You know what I find positively terrifying?
Those photos of presidents comparing how they look their first year in office versus their last year.
Across a span of 8 years, their appearance seems to fast-forward decades. The stress and long hours of the job takes a visible toll on their health. The future of our country is hanging on their decisions that they must make on a daily basis.
Yikes. Makes you wonder why anyone wants to run for office.
Given all that responsibility, the President is forced to be very efficient in their decision-making process.
And there’s a lesson to be learned here for nonprofits when it comes to communicating with donors.
President Obama’s Decision Making Process
In 2012, Ryan Lizza of the New Yorker obtained hundreds of White House memos for a piece he was writing. That piece goes very in depth into some behind-the-scenes politicking, but an interesting tidbit that came out was how President Obama responds to memos.
Apparently, per his request, memos that require is decision must include three checkboxes. They are simply Agree, Disagree, or Let’s Discuss.
Boom, that’s it.
Drake Baer of Fast Company explains it brilliantly:
“This is effective because, like always wearing the same suit, the checkboxes impose simplicity. While the decisions are obviously complex—how else do they end up at the desk of the president—creating three choices speeds up the feedback loop. Rather than submitting an essay test for each problem, the president can opt for multiple choice.”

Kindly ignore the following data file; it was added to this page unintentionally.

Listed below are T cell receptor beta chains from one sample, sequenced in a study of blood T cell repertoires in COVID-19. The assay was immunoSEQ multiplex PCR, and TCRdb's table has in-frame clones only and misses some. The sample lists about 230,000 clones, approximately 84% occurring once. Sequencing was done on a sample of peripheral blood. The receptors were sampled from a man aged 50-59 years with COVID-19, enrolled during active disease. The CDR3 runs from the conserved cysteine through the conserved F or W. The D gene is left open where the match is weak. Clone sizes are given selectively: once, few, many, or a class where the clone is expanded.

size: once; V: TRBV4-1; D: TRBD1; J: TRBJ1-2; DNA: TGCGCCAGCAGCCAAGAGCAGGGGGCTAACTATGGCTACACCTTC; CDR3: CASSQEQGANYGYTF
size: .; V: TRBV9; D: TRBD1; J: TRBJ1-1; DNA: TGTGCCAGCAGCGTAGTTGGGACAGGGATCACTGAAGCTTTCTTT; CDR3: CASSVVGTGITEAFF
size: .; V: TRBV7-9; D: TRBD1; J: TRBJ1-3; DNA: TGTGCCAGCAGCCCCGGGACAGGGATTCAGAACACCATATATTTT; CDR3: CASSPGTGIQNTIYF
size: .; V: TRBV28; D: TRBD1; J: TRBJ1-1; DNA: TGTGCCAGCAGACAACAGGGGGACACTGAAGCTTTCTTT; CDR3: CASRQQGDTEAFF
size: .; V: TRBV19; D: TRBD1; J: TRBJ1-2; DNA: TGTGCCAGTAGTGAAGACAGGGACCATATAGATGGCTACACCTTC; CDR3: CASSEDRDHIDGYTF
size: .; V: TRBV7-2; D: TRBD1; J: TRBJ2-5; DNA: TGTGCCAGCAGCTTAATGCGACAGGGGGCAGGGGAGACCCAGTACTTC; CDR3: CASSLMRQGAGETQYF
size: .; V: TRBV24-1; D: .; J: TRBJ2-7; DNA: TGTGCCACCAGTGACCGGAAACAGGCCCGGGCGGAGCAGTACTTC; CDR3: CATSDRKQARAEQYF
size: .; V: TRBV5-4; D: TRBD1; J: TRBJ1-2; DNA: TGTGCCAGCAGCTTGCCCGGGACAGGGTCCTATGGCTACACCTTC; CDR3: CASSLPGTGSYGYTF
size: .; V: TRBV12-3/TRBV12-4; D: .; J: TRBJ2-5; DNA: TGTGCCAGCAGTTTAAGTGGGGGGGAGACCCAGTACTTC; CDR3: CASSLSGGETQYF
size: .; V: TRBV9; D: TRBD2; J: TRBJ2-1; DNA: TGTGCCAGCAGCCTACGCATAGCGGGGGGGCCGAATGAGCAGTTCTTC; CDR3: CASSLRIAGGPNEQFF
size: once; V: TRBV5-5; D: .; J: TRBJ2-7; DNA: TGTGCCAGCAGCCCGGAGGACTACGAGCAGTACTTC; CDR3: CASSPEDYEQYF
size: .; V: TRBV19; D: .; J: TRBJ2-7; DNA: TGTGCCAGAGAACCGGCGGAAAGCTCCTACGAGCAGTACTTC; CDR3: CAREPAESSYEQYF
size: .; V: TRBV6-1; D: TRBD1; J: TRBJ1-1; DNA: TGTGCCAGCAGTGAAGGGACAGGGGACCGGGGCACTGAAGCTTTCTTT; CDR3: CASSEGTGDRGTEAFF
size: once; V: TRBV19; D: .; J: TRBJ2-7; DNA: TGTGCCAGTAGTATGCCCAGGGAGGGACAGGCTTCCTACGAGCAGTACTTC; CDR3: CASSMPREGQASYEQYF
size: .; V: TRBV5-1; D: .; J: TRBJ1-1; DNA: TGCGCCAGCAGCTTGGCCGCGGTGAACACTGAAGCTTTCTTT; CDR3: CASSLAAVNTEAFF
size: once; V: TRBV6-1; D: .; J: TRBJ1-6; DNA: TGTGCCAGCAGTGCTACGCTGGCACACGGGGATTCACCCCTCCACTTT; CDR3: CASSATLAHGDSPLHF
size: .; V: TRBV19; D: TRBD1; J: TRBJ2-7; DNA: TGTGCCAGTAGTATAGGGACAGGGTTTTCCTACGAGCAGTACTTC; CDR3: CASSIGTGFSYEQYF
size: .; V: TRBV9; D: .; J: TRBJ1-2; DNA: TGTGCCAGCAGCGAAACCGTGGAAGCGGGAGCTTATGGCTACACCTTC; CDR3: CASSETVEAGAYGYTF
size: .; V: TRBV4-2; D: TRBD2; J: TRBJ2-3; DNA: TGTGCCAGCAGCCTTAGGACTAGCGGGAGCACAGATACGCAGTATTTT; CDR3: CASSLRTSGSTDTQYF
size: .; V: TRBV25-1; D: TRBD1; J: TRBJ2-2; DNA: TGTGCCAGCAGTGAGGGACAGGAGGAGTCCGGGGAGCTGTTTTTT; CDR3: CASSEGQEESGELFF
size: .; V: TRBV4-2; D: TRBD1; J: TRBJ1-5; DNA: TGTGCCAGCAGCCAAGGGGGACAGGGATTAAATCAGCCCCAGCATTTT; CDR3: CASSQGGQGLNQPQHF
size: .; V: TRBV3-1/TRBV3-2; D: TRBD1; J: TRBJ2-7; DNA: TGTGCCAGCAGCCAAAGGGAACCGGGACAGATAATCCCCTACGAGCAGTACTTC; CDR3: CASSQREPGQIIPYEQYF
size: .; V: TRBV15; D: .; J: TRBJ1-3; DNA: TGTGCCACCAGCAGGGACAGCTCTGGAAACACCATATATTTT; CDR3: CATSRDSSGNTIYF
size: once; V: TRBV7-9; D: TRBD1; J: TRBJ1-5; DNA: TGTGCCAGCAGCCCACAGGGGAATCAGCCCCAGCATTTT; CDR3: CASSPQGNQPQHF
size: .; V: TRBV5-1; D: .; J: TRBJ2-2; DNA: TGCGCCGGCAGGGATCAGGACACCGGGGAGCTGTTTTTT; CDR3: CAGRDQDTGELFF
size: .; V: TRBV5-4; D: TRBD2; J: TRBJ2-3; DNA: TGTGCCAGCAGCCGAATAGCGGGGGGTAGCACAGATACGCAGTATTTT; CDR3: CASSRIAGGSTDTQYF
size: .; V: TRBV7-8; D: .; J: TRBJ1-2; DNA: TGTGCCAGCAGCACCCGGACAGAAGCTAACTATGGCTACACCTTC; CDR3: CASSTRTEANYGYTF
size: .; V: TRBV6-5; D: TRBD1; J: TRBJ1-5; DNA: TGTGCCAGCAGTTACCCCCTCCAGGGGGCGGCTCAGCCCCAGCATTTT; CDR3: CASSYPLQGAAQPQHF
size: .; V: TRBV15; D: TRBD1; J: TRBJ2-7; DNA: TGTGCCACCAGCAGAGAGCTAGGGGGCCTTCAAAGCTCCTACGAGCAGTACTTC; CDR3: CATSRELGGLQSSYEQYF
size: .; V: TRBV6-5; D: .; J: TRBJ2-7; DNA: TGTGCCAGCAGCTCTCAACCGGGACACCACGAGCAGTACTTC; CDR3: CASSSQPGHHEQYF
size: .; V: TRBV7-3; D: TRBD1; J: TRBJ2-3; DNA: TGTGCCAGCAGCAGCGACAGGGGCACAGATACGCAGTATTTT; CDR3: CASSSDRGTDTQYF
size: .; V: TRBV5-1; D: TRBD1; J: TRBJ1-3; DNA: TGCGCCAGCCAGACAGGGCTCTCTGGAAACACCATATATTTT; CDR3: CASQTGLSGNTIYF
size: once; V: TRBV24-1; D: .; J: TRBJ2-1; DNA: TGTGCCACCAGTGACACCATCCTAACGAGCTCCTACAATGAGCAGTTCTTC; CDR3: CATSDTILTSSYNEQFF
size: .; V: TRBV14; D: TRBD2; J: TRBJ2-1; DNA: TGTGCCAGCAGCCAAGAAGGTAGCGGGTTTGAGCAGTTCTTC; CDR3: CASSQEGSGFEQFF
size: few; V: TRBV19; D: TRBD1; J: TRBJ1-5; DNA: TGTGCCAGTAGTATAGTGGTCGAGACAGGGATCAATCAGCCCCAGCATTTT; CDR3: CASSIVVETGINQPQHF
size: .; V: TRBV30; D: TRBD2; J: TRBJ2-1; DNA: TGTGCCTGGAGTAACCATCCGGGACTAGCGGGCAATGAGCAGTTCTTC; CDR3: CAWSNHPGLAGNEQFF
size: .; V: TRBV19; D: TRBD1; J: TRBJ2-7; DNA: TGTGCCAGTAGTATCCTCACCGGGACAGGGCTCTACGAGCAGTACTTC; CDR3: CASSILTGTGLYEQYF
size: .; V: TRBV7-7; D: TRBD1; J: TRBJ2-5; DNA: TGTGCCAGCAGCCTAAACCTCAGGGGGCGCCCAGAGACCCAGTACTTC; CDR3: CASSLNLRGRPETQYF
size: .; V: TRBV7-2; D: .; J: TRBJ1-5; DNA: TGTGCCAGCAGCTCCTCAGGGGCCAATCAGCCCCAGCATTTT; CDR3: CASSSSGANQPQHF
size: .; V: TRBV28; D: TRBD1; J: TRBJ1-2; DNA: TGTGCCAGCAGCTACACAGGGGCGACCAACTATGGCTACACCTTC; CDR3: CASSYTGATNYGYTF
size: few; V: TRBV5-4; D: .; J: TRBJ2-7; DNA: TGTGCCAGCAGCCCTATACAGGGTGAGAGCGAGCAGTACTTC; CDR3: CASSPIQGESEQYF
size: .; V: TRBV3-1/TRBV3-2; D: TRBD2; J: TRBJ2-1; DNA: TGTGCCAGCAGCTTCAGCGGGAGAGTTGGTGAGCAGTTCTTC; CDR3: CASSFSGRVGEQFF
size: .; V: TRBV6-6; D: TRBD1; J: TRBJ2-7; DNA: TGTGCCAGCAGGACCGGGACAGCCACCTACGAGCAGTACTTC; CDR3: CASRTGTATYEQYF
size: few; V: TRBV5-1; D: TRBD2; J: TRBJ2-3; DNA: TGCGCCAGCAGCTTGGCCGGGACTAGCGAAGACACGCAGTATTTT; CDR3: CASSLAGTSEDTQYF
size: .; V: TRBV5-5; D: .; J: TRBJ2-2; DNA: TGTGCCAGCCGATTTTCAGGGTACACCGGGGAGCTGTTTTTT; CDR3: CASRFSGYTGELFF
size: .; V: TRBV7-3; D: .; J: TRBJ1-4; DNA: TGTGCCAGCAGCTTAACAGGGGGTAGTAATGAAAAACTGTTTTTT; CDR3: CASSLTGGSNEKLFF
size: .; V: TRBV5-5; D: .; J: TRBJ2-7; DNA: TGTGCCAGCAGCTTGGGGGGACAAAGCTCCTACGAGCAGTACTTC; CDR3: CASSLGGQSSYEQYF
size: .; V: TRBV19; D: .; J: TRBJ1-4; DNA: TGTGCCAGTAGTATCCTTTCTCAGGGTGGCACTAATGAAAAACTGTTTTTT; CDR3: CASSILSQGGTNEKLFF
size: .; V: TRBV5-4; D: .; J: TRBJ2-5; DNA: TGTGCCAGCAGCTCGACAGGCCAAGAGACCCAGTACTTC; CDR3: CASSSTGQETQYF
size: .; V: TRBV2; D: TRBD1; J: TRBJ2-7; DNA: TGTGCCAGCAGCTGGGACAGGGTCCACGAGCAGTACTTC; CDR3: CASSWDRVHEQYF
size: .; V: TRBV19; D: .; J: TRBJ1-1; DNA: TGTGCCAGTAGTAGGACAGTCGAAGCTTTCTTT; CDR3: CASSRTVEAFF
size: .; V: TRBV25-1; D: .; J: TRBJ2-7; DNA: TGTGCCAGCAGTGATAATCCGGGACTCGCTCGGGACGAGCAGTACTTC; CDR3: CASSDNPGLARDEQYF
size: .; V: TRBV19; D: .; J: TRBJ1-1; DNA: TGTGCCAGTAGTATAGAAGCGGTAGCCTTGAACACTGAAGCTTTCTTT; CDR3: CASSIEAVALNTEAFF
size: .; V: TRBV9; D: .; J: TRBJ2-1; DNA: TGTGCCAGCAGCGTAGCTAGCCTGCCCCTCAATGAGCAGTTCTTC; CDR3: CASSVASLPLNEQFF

By dictating how memos are delivered to him, Obama has not only created a system that works for him, he’s created a system that forces those who want a response from him to be concise with their requests and boil it down to the simplest terms.
Wouldn’t that be great to do for your audience of donors and supporters?
Making Email Simple for Donors
So chances are, the President is a bit busier than your typical donor. But that doesn’t mean you can’t still make your communications simple, quick, and easy to respond to.
At their most basic level, every email you send has a 3-part goal:
First, you want the recipient to open it, right? Why else would you send them something?
Next, you want them to read it. No sense taking time to send someone a message if you don’t really care if they read it or not.
Finally, you want them to respond. A response could be any number of things. It could be simply digesting the information, it could be clicking a link, responding with an answer, sharing something on social media, etc. Point being, your desired outcome is to affect the recipient's behavior in some way, be that big or small.
Yet the way some nonprofits structure their email communications, their messages would end up in President Obama’s trashcan.
They’re too long, too complicated, too irrelevant, or all of the above.
But worst of all…
They offer too many dang choices.
The Email Call-To-Action
Most messages you send, from personal to mass emails, contain some sort of call-to-action. Sometimes, it’s just asking a question to someone:
“Are you free to hop on a phone call tomorrow at 10?”
There is an implicit expectation that the recipient should answer this question.
With mass emails, more often than not, the desired response is for the recipient to click some link in the email. When you measure the percentage of recipients who clicked a message, you’re measuring what’s called the “Click-through rate” or CTR.